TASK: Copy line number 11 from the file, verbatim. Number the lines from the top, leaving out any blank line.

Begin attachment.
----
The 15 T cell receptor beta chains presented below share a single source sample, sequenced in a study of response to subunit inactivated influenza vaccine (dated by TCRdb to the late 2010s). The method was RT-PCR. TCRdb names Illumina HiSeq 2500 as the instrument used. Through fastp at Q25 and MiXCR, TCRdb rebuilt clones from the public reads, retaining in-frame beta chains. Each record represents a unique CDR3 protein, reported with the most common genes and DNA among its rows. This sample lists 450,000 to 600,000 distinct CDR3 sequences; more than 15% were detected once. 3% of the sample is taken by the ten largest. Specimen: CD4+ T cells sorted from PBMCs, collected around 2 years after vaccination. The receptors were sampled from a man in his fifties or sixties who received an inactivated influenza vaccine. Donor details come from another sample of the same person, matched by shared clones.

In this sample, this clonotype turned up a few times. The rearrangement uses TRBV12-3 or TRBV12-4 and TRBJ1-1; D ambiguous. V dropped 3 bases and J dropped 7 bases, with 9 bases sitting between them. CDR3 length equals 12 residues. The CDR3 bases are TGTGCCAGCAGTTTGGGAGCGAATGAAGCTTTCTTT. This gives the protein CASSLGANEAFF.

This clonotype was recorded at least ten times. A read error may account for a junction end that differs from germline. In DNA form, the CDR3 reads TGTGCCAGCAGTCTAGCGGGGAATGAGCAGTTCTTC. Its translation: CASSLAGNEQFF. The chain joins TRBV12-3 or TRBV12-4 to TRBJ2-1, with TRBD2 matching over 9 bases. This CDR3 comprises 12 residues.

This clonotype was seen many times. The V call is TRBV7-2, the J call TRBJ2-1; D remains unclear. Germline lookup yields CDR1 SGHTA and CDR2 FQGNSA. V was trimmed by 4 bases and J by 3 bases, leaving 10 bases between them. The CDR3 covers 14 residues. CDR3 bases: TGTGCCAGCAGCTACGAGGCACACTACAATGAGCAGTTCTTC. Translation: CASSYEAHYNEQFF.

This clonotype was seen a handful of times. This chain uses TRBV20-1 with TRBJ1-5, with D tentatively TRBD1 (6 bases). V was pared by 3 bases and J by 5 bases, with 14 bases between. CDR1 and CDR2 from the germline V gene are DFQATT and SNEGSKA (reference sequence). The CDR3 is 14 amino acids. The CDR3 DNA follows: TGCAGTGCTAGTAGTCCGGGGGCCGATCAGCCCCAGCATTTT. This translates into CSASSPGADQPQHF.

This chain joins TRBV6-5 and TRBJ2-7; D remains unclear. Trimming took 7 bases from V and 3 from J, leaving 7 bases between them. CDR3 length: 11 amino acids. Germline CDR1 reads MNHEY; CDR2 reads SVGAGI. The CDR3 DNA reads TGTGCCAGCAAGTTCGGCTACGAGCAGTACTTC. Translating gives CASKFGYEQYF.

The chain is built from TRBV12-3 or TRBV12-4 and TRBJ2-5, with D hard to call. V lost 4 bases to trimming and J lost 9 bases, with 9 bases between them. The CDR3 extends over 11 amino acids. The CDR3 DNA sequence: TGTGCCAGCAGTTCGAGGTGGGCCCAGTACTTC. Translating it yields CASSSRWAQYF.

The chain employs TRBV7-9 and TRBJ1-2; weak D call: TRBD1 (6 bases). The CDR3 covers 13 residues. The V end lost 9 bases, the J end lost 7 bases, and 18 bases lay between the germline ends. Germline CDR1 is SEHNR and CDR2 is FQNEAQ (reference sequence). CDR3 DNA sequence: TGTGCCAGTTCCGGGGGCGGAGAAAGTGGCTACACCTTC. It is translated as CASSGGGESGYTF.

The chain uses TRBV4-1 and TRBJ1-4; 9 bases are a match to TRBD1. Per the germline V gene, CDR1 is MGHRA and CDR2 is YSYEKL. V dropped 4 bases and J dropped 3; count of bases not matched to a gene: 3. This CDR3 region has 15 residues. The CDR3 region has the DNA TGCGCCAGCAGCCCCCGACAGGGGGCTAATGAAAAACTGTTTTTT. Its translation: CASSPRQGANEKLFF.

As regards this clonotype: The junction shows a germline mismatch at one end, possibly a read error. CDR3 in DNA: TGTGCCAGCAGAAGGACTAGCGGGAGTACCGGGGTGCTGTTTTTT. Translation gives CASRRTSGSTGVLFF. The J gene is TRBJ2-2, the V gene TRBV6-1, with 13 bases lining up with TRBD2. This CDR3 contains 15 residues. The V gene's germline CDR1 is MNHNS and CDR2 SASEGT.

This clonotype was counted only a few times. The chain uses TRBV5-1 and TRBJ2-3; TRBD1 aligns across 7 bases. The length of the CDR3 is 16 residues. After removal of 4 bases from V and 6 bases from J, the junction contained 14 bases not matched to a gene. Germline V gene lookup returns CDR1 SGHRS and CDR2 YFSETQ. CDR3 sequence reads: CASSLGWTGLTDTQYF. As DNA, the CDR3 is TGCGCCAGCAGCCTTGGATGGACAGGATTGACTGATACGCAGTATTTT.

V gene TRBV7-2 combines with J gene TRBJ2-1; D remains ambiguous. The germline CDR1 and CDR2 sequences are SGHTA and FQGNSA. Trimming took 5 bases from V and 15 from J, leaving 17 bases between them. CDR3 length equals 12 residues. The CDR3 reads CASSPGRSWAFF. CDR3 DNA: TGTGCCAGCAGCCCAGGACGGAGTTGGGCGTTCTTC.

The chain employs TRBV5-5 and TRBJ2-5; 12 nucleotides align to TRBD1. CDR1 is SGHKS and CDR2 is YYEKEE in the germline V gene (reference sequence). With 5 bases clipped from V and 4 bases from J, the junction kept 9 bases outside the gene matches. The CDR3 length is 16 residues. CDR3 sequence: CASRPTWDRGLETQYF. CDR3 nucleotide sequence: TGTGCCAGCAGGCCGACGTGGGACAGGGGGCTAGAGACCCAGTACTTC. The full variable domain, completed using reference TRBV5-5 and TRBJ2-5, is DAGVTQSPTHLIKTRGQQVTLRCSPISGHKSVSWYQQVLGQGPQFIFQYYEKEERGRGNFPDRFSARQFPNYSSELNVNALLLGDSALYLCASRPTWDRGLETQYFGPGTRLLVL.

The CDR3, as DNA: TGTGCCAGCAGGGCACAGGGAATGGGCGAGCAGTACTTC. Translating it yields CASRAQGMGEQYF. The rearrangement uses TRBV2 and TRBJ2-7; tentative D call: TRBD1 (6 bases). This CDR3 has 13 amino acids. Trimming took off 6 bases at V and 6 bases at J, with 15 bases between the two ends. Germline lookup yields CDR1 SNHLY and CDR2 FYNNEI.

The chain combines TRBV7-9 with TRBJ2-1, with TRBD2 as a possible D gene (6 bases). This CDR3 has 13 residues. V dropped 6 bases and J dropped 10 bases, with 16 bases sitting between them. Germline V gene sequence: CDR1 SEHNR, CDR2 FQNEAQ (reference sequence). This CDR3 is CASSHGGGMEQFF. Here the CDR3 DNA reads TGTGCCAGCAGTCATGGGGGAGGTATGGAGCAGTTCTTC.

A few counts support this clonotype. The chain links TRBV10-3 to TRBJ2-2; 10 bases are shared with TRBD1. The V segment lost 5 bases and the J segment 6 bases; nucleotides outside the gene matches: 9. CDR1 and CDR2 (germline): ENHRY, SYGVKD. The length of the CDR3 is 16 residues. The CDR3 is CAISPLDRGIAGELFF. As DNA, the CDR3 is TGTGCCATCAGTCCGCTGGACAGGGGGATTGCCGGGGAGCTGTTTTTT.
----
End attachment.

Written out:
This clonotype was counted only a few times. The chain uses TRBV5-1 and TRBJ2-3; TRBD1 aligns across 7 bases. The length of the CDR3 is 16 residues. After removal of 4 bases from V and 6 bases from J, the junction contained 14 bases not matched to a gene. Germline V gene lookup returns CDR1 SGHRS and CDR2 YFSETQ. CDR3 sequence reads: CASSLGWTGLTDTQYF. As DNA, the CDR3 is TGCGCCAGCAGCCTTGGATGGACAGGATTGACTGATACGCAGTATTTT.